Abstract art by Kathi Scarminach | Credit: Courtesy

“Sometimes I wonder what might happen if I wholly committed to being an artist first, before other responsibilities, before other relationships, before anything or anyone,” writes Santa Barbara artist Kathi Scarminach on her website. We asked her to elaborate. 

“When I made that statement about what would happen if I jumped into putting my art before anyone or anything, I said it out loud to almost scare myself into getting clear about what it was that I wanted from my art practice. Was it fame and notoriety? Was it money? … Was I a ‘real’ artist if I didn’t sell my work and just did it for myself? What if I did become a successfully selling artist? Would that take me away from my family and friends?” said Scarminach. “To be honest, I don’t know that I have answered all these questions for myself yet, but with my solo shows I know that my intentions are becoming more transparent.”

Abstract art by Kathi Scarminach | Credit: Courtesy

Scarminach’s musings evoke the profound questions that not only surround the steps of beginning to create artwork, but also stepping out of one’s comfort zone in general. After past careers, or, as Scarminach coins them, “past lives,” working as a bilingual elementary school art teacher, a volunteer at the Rape Crisis Center, and an art tour coordinator, to name a few, Scarminach moved into her next life incarnation — creating artwork.

Running through May and June, Scarminach’s exhibit, titled Things Are Going to Get Easier: Abstract Art That Tells a Story, will take center stage at Elsie’s Tavern. Unlike her first show, Pencil Paper Paintbrush: A Passeggiata of Art and Writing, which embodied both an abstract figurative show as well as a physical dedication to survivors of interpersonal violence, Things Are Going to Get Easier is a fully non-objective abstract show composed of Scarminach’s abstract artwork and Japanese mokuhanga prints.

Abstract art by Kathi Scarminach | Credit: Courtesy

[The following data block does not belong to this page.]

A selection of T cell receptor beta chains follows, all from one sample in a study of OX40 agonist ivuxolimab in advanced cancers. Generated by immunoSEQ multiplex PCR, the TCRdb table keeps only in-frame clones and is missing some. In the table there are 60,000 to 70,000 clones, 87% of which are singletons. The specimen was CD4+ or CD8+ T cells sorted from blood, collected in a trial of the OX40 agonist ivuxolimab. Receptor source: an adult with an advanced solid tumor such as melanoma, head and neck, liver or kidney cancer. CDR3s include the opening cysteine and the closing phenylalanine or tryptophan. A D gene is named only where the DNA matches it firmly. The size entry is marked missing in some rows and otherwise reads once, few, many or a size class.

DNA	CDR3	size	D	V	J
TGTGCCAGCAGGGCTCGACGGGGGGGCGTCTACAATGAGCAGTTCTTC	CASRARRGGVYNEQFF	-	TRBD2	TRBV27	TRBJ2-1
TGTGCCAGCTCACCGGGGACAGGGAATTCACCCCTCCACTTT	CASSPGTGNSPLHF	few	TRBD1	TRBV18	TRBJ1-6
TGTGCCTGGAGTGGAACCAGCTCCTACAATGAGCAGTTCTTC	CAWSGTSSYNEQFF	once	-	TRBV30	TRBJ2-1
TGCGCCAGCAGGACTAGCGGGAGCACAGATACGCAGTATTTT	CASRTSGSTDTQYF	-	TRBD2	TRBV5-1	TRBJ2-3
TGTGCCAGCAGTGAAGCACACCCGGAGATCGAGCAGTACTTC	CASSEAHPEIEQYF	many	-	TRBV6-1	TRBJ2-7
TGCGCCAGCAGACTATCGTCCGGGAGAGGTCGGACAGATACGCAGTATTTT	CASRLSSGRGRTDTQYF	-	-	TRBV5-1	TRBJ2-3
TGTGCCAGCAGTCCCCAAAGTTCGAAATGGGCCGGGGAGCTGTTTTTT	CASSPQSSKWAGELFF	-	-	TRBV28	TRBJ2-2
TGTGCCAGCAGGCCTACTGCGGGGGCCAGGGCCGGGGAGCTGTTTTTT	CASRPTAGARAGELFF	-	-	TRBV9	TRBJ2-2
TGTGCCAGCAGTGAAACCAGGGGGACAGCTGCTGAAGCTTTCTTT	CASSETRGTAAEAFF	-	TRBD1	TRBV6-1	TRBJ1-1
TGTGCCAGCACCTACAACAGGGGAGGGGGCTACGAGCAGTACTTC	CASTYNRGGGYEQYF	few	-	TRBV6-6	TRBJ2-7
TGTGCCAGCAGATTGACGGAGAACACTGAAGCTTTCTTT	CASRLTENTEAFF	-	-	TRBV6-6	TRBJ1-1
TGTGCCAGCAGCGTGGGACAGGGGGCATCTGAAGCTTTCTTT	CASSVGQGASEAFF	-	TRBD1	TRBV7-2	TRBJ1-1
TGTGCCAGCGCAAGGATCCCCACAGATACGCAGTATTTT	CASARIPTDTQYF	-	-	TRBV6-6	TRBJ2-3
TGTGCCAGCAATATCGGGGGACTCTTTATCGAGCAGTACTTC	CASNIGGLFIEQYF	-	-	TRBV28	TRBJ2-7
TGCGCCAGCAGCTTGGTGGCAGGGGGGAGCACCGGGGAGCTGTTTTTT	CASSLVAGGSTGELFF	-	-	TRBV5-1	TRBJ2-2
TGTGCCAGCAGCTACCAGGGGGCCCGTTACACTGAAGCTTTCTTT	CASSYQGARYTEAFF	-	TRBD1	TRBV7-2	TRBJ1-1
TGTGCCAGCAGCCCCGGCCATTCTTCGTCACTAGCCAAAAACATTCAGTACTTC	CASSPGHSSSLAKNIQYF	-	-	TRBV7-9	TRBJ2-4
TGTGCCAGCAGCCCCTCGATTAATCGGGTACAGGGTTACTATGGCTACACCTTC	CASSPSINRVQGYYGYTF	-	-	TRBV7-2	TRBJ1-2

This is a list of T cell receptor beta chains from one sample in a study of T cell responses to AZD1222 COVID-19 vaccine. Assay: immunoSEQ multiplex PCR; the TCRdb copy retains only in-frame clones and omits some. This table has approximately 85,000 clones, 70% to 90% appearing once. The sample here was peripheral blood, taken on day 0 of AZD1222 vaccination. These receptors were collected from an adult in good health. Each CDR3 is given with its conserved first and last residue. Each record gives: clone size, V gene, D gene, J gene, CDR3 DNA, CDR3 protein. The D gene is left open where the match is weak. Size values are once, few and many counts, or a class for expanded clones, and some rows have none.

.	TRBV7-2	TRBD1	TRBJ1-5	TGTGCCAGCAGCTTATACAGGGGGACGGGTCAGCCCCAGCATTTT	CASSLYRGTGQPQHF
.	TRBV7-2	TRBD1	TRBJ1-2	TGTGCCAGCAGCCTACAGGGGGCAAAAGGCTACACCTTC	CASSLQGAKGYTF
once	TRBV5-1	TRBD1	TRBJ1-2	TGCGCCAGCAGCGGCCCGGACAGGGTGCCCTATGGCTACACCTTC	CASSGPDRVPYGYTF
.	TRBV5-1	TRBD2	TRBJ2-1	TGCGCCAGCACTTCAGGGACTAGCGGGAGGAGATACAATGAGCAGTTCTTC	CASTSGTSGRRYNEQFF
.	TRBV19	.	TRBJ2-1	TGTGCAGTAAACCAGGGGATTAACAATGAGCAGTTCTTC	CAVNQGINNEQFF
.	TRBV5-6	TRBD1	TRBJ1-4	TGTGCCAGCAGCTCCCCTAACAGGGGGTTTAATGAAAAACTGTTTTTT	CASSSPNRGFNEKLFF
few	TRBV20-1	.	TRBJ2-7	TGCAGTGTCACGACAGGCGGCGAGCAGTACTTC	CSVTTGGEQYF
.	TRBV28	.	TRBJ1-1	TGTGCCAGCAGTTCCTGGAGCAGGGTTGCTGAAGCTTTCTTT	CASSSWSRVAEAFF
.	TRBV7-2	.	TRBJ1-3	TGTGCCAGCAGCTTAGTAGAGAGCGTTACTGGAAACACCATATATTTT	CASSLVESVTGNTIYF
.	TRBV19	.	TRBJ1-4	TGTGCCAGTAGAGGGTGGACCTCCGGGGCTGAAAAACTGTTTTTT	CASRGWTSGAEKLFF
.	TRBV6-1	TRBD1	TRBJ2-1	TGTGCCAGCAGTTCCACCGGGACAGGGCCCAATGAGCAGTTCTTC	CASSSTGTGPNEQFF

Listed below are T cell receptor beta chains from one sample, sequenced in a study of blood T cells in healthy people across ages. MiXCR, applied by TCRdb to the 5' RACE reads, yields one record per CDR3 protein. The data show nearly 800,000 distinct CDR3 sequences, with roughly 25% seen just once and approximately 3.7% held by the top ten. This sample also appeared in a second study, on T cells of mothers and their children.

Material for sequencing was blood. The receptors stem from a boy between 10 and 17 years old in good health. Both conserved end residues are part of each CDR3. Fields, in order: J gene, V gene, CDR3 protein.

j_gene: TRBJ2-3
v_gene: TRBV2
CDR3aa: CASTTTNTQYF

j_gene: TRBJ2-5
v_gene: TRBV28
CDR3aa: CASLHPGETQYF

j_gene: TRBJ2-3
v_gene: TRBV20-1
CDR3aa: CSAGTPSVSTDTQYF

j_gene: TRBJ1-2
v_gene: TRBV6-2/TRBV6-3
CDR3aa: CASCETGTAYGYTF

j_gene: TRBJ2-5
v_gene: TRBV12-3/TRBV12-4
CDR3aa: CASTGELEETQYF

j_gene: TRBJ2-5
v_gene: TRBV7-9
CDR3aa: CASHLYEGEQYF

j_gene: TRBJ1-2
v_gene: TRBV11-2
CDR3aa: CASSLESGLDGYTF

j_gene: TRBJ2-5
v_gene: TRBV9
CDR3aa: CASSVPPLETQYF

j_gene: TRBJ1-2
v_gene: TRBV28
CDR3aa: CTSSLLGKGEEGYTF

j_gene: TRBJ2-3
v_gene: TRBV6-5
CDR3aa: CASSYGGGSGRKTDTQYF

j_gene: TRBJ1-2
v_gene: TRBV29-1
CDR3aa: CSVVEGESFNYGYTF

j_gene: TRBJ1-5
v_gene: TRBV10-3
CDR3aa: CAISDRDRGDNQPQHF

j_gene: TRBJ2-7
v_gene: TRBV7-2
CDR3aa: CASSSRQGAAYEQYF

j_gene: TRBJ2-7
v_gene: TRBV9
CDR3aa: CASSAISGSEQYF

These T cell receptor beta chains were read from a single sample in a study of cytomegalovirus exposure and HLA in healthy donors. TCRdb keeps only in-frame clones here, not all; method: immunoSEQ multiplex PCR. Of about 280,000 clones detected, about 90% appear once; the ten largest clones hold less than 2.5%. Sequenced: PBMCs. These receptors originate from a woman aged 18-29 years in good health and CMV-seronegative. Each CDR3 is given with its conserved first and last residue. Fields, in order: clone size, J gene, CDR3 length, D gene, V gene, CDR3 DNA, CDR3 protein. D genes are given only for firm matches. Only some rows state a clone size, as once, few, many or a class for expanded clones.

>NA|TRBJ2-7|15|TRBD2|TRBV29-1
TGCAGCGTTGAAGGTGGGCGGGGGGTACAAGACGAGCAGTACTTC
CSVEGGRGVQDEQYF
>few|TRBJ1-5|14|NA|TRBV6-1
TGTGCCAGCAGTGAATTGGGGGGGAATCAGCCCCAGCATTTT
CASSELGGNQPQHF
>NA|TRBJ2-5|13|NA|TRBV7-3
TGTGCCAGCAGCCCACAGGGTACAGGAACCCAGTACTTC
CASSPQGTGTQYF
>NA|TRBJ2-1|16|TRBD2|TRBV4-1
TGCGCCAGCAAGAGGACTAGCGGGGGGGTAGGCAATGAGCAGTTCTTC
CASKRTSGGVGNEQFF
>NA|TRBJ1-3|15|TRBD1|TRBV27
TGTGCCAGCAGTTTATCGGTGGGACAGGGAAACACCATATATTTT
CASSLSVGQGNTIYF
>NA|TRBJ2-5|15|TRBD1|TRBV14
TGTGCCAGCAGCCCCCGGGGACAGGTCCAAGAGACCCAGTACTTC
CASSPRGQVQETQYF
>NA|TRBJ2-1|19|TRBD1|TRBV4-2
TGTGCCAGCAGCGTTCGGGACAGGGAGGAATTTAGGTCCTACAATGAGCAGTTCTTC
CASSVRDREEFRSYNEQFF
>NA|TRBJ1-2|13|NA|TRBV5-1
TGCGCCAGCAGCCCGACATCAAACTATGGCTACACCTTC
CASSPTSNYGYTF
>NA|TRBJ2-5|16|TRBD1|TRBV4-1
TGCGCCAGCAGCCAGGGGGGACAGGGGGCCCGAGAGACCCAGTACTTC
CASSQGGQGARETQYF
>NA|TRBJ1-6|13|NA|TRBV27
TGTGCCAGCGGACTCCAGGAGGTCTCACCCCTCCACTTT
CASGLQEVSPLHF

With a “past life” working with the Rape Crisis Center, as well as experience teaching a visual journaling workshop at UCSB for the Thriving Initiative, a nonprofit organization serving student survivors of interpersonal violence, Scarminach’s exhibition will continue her dedication to activism and healing with the show’s proceeds going to the Thriving Initiative.

Scarminach notes that her inspiration in creating abstract artwork is due its “ability to touch all people regardless of place, time, culture, faith, color, gender, etc. It is a birthright and part of our humanness. It can bring us together to share varying points of view and personal experiences as a way to connect us to one another.”

If you’re still unsure where to start when exploring the realm of the abstract, Scarminach offers a step-by-step guide, explaining, “My suggestion would be that they stand in front of the work and look at it for a couple of minutes.  Notice what kinds of things cross your mind, what images you notice, how the colors make you feel.  It is fun to do this with someone else, but you can do it alone too…. You don’t have to like it. In fact, it is okay if you don’t like it, but be willing to explain why. What is it that bothers you? … I am not trying to ‘sell’ anyone on abstract art, but giving it a chance just to have a conversation is all that I ask.”

Take a trip to Elsie’s Tavern (117 W. De la Guerra St.) within the next two months to view the work, and be sure not to miss Scarminach’s art reception on May 4, from 5-8 p.m. In doing so, bask in the universally encompassing yet ever mysterious nature of abstract art, and witness the culmination of Scarminach’s glowing talent.


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